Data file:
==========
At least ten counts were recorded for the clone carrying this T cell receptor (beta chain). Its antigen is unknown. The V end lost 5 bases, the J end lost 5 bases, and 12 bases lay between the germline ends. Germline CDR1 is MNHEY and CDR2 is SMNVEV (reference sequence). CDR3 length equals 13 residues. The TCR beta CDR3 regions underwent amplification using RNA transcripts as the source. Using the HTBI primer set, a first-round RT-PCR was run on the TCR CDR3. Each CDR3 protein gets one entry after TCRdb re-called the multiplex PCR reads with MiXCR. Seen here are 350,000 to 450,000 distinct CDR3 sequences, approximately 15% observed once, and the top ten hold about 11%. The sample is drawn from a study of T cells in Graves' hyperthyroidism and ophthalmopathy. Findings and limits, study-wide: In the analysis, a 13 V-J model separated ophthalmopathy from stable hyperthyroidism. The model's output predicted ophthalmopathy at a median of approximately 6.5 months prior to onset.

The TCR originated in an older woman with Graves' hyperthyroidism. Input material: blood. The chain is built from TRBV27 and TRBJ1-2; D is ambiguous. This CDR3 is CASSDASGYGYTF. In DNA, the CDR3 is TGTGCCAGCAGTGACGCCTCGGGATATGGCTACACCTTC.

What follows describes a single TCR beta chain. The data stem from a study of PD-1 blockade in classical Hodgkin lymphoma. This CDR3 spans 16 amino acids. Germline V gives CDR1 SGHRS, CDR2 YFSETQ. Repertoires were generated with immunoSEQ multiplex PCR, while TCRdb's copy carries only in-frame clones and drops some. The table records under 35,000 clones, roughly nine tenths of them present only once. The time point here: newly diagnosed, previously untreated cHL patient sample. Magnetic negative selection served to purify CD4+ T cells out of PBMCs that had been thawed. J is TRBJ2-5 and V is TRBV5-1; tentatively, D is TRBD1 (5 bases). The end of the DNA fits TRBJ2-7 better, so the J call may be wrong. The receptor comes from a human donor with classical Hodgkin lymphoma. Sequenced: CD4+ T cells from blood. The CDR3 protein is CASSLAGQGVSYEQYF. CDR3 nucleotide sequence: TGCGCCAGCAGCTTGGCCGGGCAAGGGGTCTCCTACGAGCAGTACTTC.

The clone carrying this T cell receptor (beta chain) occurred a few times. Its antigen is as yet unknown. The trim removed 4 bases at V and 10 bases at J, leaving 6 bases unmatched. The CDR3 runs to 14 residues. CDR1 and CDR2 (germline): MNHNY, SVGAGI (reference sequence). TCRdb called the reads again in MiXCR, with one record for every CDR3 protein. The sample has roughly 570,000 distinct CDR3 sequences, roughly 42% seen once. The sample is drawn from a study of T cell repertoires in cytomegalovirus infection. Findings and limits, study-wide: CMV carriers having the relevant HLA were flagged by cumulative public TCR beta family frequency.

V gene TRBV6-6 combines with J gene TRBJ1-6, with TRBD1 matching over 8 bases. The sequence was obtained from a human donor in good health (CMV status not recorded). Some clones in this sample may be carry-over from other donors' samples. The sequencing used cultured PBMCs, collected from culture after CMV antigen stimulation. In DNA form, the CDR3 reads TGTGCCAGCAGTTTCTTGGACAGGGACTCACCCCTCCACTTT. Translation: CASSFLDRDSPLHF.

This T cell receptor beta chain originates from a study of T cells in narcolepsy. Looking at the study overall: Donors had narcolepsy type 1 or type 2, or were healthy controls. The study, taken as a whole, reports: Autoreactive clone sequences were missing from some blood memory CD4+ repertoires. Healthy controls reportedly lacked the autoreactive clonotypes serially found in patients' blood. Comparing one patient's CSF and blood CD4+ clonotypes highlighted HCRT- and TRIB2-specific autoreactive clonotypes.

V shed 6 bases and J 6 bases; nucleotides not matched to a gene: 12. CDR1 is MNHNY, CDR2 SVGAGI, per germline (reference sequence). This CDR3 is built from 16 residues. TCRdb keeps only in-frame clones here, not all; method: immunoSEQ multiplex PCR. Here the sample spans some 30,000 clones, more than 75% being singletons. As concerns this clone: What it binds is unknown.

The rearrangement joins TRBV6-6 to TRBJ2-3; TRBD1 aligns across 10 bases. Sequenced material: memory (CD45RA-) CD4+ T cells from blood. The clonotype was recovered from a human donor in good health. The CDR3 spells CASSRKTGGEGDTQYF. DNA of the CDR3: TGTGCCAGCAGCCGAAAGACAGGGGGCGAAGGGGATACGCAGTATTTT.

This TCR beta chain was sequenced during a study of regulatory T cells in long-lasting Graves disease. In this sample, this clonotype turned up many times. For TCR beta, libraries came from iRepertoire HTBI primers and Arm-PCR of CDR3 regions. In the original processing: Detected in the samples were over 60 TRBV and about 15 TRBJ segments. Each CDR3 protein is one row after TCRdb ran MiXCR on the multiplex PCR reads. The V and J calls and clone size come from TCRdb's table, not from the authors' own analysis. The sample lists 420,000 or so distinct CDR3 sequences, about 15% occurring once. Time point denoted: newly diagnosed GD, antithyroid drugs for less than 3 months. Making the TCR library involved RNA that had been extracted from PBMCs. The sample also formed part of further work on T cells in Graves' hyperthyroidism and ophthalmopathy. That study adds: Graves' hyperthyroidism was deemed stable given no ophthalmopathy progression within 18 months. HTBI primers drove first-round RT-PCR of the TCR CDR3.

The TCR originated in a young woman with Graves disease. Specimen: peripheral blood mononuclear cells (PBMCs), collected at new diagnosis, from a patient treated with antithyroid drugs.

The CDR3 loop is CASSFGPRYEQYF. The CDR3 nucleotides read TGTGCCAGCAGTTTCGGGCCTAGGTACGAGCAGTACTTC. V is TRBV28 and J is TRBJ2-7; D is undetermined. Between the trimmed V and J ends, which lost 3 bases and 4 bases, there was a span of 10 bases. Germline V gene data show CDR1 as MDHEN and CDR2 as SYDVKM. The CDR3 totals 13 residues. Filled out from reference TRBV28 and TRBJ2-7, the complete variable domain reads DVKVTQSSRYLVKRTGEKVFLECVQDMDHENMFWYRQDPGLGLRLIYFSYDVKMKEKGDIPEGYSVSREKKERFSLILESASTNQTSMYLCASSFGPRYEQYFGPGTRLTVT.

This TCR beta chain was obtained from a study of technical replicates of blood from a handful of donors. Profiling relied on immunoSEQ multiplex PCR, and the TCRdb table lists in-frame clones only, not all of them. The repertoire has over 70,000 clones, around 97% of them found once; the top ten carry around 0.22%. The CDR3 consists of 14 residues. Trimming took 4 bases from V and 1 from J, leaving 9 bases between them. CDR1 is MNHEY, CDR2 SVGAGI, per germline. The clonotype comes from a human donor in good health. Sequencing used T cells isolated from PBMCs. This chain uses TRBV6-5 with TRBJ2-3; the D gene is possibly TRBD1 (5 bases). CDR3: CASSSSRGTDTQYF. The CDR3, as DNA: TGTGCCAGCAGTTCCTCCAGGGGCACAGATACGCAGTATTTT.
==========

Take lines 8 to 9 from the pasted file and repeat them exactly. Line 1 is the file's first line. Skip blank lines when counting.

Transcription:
The rearrangement joins TRBV6-6 to TRBJ2-3; TRBD1 aligns across 10 bases. Sequenced material: memory (CD45RA-) CD4+ T cells from blood. The clonotype was recovered from a human donor in good health. The CDR3 spells CASSRKTGGEGDTQYF. DNA of the CDR3: TGTGCCAGCAGCCGAAAGACAGGGGGCGAAGGGGATACGCAGTATTTT.

This TCR beta chain was sequenced during a study of regulatory T cells in long-lasting Graves disease. In this sample, this clonotype turned up many times. For TCR beta, libraries came from iRepertoire HTBI primers and Arm-PCR of CDR3 regions. In the original processing: Detected in the samples were over 60 TRBV and about 15 TRBJ segments. Each CDR3 protein is one row after TCRdb ran MiXCR on the multiplex PCR reads. The V and J calls and clone size come from TCRdb's table, not from the authors' own analysis. The sample lists 420,000 or so distinct CDR3 sequences, about 15% occurring once. Time point denoted: newly diagnosed GD, antithyroid drugs for less than 3 months. Making the TCR library involved RNA that had been extracted from PBMCs. The sample also formed part of further work on T cells in Graves' hyperthyroidism and ophthalmopathy. That study adds: Graves' hyperthyroidism was deemed stable given no ophthalmopathy progression within 18 months. HTBI primers drove first-round RT-PCR of the TCR CDR3.